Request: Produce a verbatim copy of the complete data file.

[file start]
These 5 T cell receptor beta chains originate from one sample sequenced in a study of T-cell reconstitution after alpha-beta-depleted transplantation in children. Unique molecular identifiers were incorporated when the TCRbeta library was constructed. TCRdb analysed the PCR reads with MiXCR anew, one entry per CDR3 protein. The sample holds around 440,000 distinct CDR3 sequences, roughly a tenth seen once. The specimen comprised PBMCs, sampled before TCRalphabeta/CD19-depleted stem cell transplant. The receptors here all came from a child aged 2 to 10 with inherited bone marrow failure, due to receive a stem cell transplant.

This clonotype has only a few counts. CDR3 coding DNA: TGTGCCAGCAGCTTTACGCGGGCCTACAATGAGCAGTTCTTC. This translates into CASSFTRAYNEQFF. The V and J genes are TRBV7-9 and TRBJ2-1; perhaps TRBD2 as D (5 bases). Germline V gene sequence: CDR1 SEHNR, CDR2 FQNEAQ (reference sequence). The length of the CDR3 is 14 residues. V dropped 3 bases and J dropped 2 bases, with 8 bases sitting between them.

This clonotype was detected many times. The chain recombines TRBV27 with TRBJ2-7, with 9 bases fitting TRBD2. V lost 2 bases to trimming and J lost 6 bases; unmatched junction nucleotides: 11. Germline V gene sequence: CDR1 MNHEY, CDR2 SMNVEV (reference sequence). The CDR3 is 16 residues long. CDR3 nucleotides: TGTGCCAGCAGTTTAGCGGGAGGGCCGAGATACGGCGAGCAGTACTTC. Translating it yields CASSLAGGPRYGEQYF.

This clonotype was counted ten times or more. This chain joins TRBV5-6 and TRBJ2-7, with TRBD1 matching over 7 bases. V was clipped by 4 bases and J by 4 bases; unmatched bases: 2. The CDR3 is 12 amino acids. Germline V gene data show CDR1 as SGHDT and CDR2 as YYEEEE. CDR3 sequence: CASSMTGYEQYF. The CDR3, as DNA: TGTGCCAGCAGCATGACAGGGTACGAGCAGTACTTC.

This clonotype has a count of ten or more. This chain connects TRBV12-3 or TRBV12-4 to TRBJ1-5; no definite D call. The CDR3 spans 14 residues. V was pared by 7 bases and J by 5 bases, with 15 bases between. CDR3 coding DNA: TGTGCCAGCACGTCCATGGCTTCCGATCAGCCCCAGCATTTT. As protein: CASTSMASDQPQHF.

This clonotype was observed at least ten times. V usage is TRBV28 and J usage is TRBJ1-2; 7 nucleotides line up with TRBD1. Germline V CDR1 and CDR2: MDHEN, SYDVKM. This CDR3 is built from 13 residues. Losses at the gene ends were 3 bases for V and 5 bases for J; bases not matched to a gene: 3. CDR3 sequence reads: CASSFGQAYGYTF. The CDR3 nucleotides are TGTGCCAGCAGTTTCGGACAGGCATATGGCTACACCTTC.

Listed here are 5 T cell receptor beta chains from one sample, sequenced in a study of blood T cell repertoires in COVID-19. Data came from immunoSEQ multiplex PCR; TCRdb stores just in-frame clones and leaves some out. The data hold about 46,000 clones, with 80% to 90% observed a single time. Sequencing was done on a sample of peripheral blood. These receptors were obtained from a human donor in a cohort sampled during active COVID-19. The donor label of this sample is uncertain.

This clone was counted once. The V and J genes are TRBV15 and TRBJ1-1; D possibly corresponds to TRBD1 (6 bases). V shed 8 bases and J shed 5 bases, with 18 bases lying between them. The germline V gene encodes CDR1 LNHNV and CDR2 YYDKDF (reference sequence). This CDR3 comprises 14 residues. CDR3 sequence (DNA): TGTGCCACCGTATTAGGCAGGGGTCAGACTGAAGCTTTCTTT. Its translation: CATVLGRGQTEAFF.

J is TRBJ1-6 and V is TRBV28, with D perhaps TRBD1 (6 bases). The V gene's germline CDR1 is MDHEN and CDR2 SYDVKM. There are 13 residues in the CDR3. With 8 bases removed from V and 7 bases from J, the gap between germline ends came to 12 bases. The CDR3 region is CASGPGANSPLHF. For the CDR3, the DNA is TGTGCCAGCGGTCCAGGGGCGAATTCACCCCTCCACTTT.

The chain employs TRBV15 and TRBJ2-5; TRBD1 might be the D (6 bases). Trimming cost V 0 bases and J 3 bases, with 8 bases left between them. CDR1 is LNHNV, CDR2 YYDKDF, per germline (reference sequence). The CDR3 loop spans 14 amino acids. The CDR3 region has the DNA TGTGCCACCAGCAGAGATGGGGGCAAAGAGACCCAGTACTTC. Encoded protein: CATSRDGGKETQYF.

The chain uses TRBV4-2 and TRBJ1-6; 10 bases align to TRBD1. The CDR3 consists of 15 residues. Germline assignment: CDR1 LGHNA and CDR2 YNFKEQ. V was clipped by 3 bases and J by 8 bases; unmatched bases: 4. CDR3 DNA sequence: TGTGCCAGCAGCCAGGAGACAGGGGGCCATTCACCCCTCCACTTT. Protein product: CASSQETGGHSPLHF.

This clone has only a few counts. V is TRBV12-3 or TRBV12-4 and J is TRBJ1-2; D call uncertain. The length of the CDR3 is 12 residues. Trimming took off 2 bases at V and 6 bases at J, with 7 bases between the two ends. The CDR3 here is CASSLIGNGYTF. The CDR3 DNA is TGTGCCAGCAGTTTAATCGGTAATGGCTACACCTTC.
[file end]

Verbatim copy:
These 5 T cell receptor beta chains originate from one sample sequenced in a study of T-cell reconstitution after alpha-beta-depleted transplantation in children. Unique molecular identifiers were incorporated when the TCRbeta library was constructed. TCRdb analysed the PCR reads with MiXCR anew, one entry per CDR3 protein. The sample holds around 440,000 distinct CDR3 sequences, roughly a tenth seen once. The specimen comprised PBMCs, sampled before TCRalphabeta/CD19-depleted stem cell transplant. The receptors here all came from a child aged 2 to 10 with inherited bone marrow failure, due to receive a stem cell transplant.

This clonotype has only a few counts. CDR3 coding DNA: TGTGCCAGCAGCTTTACGCGGGCCTACAATGAGCAGTTCTTC. This translates into CASSFTRAYNEQFF. The V and J genes are TRBV7-9 and TRBJ2-1; perhaps TRBD2 as D (5 bases). Germline V gene sequence: CDR1 SEHNR, CDR2 FQNEAQ (reference sequence). The length of the CDR3 is 14 residues. V dropped 3 bases and J dropped 2 bases, with 8 bases sitting between them.

This clonotype was detected many times. The chain recombines TRBV27 with TRBJ2-7, with 9 bases fitting TRBD2. V lost 2 bases to trimming and J lost 6 bases; unmatched junction nucleotides: 11. Germline V gene sequence: CDR1 MNHEY, CDR2 SMNVEV (reference sequence). The CDR3 is 16 residues long. CDR3 nucleotides: TGTGCCAGCAGTTTAGCGGGAGGGCCGAGATACGGCGAGCAGTACTTC. Translating it yields CASSLAGGPRYGEQYF.

This clonotype was counted ten times or more. This chain joins TRBV5-6 and TRBJ2-7, with TRBD1 matching over 7 bases. V was clipped by 4 bases and J by 4 bases; unmatched bases: 2. The CDR3 is 12 amino acids. Germline V gene data show CDR1 as SGHDT and CDR2 as YYEEEE. CDR3 sequence: CASSMTGYEQYF. The CDR3, as DNA: TGTGCCAGCAGCATGACAGGGTACGAGCAGTACTTC.

This clonotype has a count of ten or more. This chain connects TRBV12-3 or TRBV12-4 to TRBJ1-5; no definite D call. The CDR3 spans 14 residues. V was pared by 7 bases and J by 5 bases, with 15 bases between. CDR3 coding DNA: TGTGCCAGCACGTCCATGGCTTCCGATCAGCCCCAGCATTTT. As protein: CASTSMASDQPQHF.

This clonotype was observed at least ten times. V usage is TRBV28 and J usage is TRBJ1-2; 7 nucleotides line up with TRBD1. Germline V CDR1 and CDR2: MDHEN, SYDVKM. This CDR3 is built from 13 residues. Losses at the gene ends were 3 bases for V and 5 bases for J; bases not matched to a gene: 3. CDR3 sequence reads: CASSFGQAYGYTF. The CDR3 nucleotides are TGTGCCAGCAGTTTCGGACAGGCATATGGCTACACCTTC.

Listed here are 5 T cell receptor beta chains from one sample, sequenced in a study of blood T cell repertoires in COVID-19. Data came from immunoSEQ multiplex PCR; TCRdb stores just in-frame clones and leaves some out. The data hold about 46,000 clones, with 80% to 90% observed a single time. Sequencing was done on a sample of peripheral blood. These receptors were obtained from a human donor in a cohort sampled during active COVID-19. The donor label of this sample is uncertain.

This clone was counted once. The V and J genes are TRBV15 and TRBJ1-1; D possibly corresponds to TRBD1 (6 bases). V shed 8 bases and J shed 5 bases, with 18 bases lying between them. The germline V gene encodes CDR1 LNHNV and CDR2 YYDKDF (reference sequence). This CDR3 comprises 14 residues. CDR3 sequence (DNA): TGTGCCACCGTATTAGGCAGGGGTCAGACTGAAGCTTTCTTT. Its translation: CATVLGRGQTEAFF.

J is TRBJ1-6 and V is TRBV28, with D perhaps TRBD1 (6 bases). The V gene's germline CDR1 is MDHEN and CDR2 SYDVKM. There are 13 residues in the CDR3. With 8 bases removed from V and 7 bases from J, the gap between germline ends came to 12 bases. The CDR3 region is CASGPGANSPLHF. For the CDR3, the DNA is TGTGCCAGCGGTCCAGGGGCGAATTCACCCCTCCACTTT.

The chain employs TRBV15 and TRBJ2-5; TRBD1 might be the D (6 bases). Trimming cost V 0 bases and J 3 bases, with 8 bases left between them. CDR1 is LNHNV, CDR2 YYDKDF, per germline (reference sequence). The CDR3 loop spans 14 amino acids. The CDR3 region has the DNA TGTGCCACCAGCAGAGATGGGGGCAAAGAGACCCAGTACTTC. Encoded protein: CATSRDGGKETQYF.

The chain uses TRBV4-2 and TRBJ1-6; 10 bases align to TRBD1. The CDR3 consists of 15 residues. Germline assignment: CDR1 LGHNA and CDR2 YNFKEQ. V was clipped by 3 bases and J by 8 bases; unmatched bases: 4. CDR3 DNA sequence: TGTGCCAGCAGCCAGGAGACAGGGGGCCATTCACCCCTCCACTTT. Protein product: CASSQETGGHSPLHF.

This clone has only a few counts. V is TRBV12-3 or TRBV12-4 and J is TRBJ1-2; D call uncertain. The length of the CDR3 is 12 residues. Trimming took off 2 bases at V and 6 bases at J, with 7 bases between the two ends. The CDR3 here is CASSLIGNGYTF. The CDR3 DNA is TGTGCCAGCAGTTTAATCGGTAATGGCTACACCTTC.